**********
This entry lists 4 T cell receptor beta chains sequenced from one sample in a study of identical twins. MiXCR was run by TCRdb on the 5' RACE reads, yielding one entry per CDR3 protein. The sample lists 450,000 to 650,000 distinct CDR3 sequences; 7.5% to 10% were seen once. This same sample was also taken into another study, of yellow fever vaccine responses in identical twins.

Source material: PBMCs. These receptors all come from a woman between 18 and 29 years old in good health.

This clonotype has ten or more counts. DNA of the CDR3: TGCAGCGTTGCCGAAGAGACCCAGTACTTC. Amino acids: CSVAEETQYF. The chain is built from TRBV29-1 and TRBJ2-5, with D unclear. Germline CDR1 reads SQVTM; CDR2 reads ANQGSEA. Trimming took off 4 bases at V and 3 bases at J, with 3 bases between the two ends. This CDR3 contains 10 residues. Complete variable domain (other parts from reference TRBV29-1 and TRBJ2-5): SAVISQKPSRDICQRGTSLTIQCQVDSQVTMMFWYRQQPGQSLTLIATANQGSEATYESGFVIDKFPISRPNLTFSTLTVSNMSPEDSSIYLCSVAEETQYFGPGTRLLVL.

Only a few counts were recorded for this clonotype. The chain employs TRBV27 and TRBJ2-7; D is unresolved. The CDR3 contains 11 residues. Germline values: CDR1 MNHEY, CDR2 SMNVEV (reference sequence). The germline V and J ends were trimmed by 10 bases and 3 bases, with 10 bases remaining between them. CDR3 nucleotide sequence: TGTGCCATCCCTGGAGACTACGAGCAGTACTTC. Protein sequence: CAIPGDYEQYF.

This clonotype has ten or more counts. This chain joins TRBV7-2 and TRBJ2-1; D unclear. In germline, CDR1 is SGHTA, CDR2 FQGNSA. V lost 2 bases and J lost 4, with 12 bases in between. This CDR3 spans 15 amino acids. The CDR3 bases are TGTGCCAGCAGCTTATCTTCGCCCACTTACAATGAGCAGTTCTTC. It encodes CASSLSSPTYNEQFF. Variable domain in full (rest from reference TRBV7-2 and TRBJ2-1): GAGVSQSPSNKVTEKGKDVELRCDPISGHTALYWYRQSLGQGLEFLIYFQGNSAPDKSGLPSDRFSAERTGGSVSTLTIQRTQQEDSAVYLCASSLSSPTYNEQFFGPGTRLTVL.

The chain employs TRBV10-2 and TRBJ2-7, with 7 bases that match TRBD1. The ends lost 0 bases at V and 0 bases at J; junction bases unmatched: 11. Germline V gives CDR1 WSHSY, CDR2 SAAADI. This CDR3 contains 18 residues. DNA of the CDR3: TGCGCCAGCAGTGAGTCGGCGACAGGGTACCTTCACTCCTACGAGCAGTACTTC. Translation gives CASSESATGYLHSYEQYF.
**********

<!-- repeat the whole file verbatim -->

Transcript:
This entry lists 4 T cell receptor beta chains sequenced from one sample in a study of identical twins. MiXCR was run by TCRdb on the 5' RACE reads, yielding one entry per CDR3 protein. The sample lists 450,000 to 650,000 distinct CDR3 sequences; 7.5% to 10% were seen once. This same sample was also taken into another study, of yellow fever vaccine responses in identical twins.

Source material: PBMCs. These receptors all come from a woman between 18 and 29 years old in good health.

This clonotype has ten or more counts. DNA of the CDR3: TGCAGCGTTGCCGAAGAGACCCAGTACTTC. Amino acids: CSVAEETQYF. The chain is built from TRBV29-1 and TRBJ2-5, with D unclear. Germline CDR1 reads SQVTM; CDR2 reads ANQGSEA. Trimming took off 4 bases at V and 3 bases at J, with 3 bases between the two ends. This CDR3 contains 10 residues. Complete variable domain (other parts from reference TRBV29-1 and TRBJ2-5): SAVISQKPSRDICQRGTSLTIQCQVDSQVTMMFWYRQQPGQSLTLIATANQGSEATYESGFVIDKFPISRPNLTFSTLTVSNMSPEDSSIYLCSVAEETQYFGPGTRLLVL.

Only a few counts were recorded for this clonotype. The chain employs TRBV27 and TRBJ2-7; D is unresolved. The CDR3 contains 11 residues. Germline values: CDR1 MNHEY, CDR2 SMNVEV (reference sequence). The germline V and J ends were trimmed by 10 bases and 3 bases, with 10 bases remaining between them. CDR3 nucleotide sequence: TGTGCCATCCCTGGAGACTACGAGCAGTACTTC. Protein sequence: CAIPGDYEQYF.

This clonotype has ten or more counts. This chain joins TRBV7-2 and TRBJ2-1; D unclear. In germline, CDR1 is SGHTA, CDR2 FQGNSA. V lost 2 bases and J lost 4, with 12 bases in between. This CDR3 spans 15 amino acids. The CDR3 bases are TGTGCCAGCAGCTTATCTTCGCCCACTTACAATGAGCAGTTCTTC. It encodes CASSLSSPTYNEQFF. Variable domain in full (rest from reference TRBV7-2 and TRBJ2-1): GAGVSQSPSNKVTEKGKDVELRCDPISGHTALYWYRQSLGQGLEFLIYFQGNSAPDKSGLPSDRFSAERTGGSVSTLTIQRTQQEDSAVYLCASSLSSPTYNEQFFGPGTRLTVL.

The chain employs TRBV10-2 and TRBJ2-7, with 7 bases that match TRBD1. The ends lost 0 bases at V and 0 bases at J; junction bases unmatched: 11. Germline V gives CDR1 WSHSY, CDR2 SAAADI. This CDR3 contains 18 residues. DNA of the CDR3: TGCGCCAGCAGTGAGTCGGCGACAGGGTACCTTCACTCCTACGAGCAGTACTTC. Translation gives CASSESATGYLHSYEQYF.